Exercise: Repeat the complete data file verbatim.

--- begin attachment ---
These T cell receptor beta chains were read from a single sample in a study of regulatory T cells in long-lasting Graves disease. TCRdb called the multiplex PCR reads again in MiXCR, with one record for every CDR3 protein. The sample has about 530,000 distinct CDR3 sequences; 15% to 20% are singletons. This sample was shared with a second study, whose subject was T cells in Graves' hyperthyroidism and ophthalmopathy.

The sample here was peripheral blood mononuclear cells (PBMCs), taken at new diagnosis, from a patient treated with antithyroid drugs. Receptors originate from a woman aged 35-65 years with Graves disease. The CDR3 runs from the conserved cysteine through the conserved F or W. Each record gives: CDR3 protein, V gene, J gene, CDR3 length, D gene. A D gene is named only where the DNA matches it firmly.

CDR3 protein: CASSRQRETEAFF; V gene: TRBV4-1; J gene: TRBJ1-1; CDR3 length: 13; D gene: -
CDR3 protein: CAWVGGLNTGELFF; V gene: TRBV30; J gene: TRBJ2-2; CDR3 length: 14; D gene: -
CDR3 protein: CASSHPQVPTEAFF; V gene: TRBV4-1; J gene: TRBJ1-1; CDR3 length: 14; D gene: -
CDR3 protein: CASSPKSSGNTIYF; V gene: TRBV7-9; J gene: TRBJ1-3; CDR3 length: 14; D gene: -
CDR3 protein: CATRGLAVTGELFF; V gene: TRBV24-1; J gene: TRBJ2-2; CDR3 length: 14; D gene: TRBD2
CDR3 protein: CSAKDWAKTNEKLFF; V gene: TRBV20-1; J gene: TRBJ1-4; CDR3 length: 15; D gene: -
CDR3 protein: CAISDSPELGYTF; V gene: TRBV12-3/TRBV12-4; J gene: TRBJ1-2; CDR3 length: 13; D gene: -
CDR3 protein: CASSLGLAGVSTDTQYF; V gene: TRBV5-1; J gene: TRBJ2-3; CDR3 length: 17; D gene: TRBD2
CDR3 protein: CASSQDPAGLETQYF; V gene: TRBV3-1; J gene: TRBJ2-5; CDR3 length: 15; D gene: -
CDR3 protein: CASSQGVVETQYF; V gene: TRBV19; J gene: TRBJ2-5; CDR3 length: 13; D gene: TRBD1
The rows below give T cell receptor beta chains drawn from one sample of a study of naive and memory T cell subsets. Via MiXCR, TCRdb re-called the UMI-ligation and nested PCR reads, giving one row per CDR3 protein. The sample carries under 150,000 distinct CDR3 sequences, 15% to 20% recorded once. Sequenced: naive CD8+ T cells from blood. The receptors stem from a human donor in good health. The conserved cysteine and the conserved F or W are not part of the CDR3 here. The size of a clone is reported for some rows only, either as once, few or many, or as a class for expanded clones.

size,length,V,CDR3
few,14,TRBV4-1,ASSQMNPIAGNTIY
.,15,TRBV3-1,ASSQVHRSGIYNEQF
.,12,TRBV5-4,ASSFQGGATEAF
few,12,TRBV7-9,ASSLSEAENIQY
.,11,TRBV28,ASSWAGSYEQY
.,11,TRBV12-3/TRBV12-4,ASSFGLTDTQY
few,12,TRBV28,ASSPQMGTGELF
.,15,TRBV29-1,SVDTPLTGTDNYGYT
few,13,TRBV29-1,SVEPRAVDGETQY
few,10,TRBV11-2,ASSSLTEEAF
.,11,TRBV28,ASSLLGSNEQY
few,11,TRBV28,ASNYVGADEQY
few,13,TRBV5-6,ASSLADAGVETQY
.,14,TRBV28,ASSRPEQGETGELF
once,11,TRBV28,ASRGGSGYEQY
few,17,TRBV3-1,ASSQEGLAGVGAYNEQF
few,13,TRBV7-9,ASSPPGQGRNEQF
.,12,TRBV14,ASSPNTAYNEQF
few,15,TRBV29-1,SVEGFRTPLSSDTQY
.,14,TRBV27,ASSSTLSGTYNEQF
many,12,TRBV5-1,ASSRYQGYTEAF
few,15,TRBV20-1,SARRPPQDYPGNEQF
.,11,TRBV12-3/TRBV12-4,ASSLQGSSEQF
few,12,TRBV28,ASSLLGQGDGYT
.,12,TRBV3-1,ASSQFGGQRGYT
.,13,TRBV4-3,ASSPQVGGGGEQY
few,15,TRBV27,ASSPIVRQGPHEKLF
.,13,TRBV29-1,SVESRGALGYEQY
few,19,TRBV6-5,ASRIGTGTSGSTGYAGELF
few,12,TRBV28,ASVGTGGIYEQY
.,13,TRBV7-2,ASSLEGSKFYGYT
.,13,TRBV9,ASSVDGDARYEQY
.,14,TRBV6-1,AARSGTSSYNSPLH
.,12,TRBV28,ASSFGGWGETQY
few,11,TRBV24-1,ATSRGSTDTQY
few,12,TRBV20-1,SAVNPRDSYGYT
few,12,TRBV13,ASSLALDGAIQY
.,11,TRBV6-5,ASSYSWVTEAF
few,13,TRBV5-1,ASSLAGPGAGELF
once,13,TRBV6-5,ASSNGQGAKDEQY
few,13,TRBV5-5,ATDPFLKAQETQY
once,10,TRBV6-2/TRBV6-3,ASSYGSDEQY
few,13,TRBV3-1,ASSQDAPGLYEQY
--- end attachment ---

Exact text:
These T cell receptor beta chains were read from a single sample in a study of regulatory T cells in long-lasting Graves disease. TCRdb called the multiplex PCR reads again in MiXCR, with one record for every CDR3 protein. The sample has about 530,000 distinct CDR3 sequences; 15% to 20% are singletons. This sample was shared with a second study, whose subject was T cells in Graves' hyperthyroidism and ophthalmopathy.

The sample here was peripheral blood mononuclear cells (PBMCs), taken at new diagnosis, from a patient treated with antithyroid drugs. Receptors originate from a woman aged 35-65 years with Graves disease. The CDR3 runs from the conserved cysteine through the conserved F or W. Each record gives: CDR3 protein, V gene, J gene, CDR3 length, D gene. A D gene is named only where the DNA matches it firmly.

CDR3 protein: CASSRQRETEAFF; V gene: TRBV4-1; J gene: TRBJ1-1; CDR3 length: 13; D gene: -
CDR3 protein: CAWVGGLNTGELFF; V gene: TRBV30; J gene: TRBJ2-2; CDR3 length: 14; D gene: -
CDR3 protein: CASSHPQVPTEAFF; V gene: TRBV4-1; J gene: TRBJ1-1; CDR3 length: 14; D gene: -
CDR3 protein: CASSPKSSGNTIYF; V gene: TRBV7-9; J gene: TRBJ1-3; CDR3 length: 14; D gene: -
CDR3 protein: CATRGLAVTGELFF; V gene: TRBV24-1; J gene: TRBJ2-2; CDR3 length: 14; D gene: TRBD2
CDR3 protein: CSAKDWAKTNEKLFF; V gene: TRBV20-1; J gene: TRBJ1-4; CDR3 length: 15; D gene: -
CDR3 protein: CAISDSPELGYTF; V gene: TRBV12-3/TRBV12-4; J gene: TRBJ1-2; CDR3 length: 13; D gene: -
CDR3 protein: CASSLGLAGVSTDTQYF; V gene: TRBV5-1; J gene: TRBJ2-3; CDR3 length: 17; D gene: TRBD2
CDR3 protein: CASSQDPAGLETQYF; V gene: TRBV3-1; J gene: TRBJ2-5; CDR3 length: 15; D gene: -
CDR3 protein: CASSQGVVETQYF; V gene: TRBV19; J gene: TRBJ2-5; CDR3 length: 13; D gene: TRBD1
The rows below give T cell receptor beta chains drawn from one sample of a study of naive and memory T cell subsets. Via MiXCR, TCRdb re-called the UMI-ligation and nested PCR reads, giving one row per CDR3 protein. The sample carries under 150,000 distinct CDR3 sequences, 15% to 20% recorded once. Sequenced: naive CD8+ T cells from blood. The receptors stem from a human donor in good health. The conserved cysteine and the conserved F or W are not part of the CDR3 here. The size of a clone is reported for some rows only, either as once, few or many, or as a class for expanded clones.

size,length,V,CDR3
few,14,TRBV4-1,ASSQMNPIAGNTIY
.,15,TRBV3-1,ASSQVHRSGIYNEQF
.,12,TRBV5-4,ASSFQGGATEAF
few,12,TRBV7-9,ASSLSEAENIQY
.,11,TRBV28,ASSWAGSYEQY
.,11,TRBV12-3/TRBV12-4,ASSFGLTDTQY
few,12,TRBV28,ASSPQMGTGELF
.,15,TRBV29-1,SVDTPLTGTDNYGYT
few,13,TRBV29-1,SVEPRAVDGETQY
few,10,TRBV11-2,ASSSLTEEAF
.,11,TRBV28,ASSLLGSNEQY
few,11,TRBV28,ASNYVGADEQY
few,13,TRBV5-6,ASSLADAGVETQY
.,14,TRBV28,ASSRPEQGETGELF
once,11,TRBV28,ASRGGSGYEQY
few,17,TRBV3-1,ASSQEGLAGVGAYNEQF
few,13,TRBV7-9,ASSPPGQGRNEQF
.,12,TRBV14,ASSPNTAYNEQF
few,15,TRBV29-1,SVEGFRTPLSSDTQY
.,14,TRBV27,ASSSTLSGTYNEQF
many,12,TRBV5-1,ASSRYQGYTEAF
few,15,TRBV20-1,SARRPPQDYPGNEQF
.,11,TRBV12-3/TRBV12-4,ASSLQGSSEQF
few,12,TRBV28,ASSLLGQGDGYT
.,12,TRBV3-1,ASSQFGGQRGYT
.,13,TRBV4-3,ASSPQVGGGGEQY
few,15,TRBV27,ASSPIVRQGPHEKLF
.,13,TRBV29-1,SVESRGALGYEQY
few,19,TRBV6-5,ASRIGTGTSGSTGYAGELF
few,12,TRBV28,ASVGTGGIYEQY
.,13,TRBV7-2,ASSLEGSKFYGYT
.,13,TRBV9,ASSVDGDARYEQY
.,14,TRBV6-1,AARSGTSSYNSPLH
.,12,TRBV28,ASSFGGWGETQY
few,11,TRBV24-1,ATSRGSTDTQY
few,12,TRBV20-1,SAVNPRDSYGYT
few,12,TRBV13,ASSLALDGAIQY
.,11,TRBV6-5,ASSYSWVTEAF
few,13,TRBV5-1,ASSLAGPGAGELF
once,13,TRBV6-5,ASSNGQGAKDEQY
few,13,TRBV5-5,ATDPFLKAQETQY
once,10,TRBV6-2/TRBV6-3,ASSYGSDEQY
few,13,TRBV3-1,ASSQDAPGLYEQY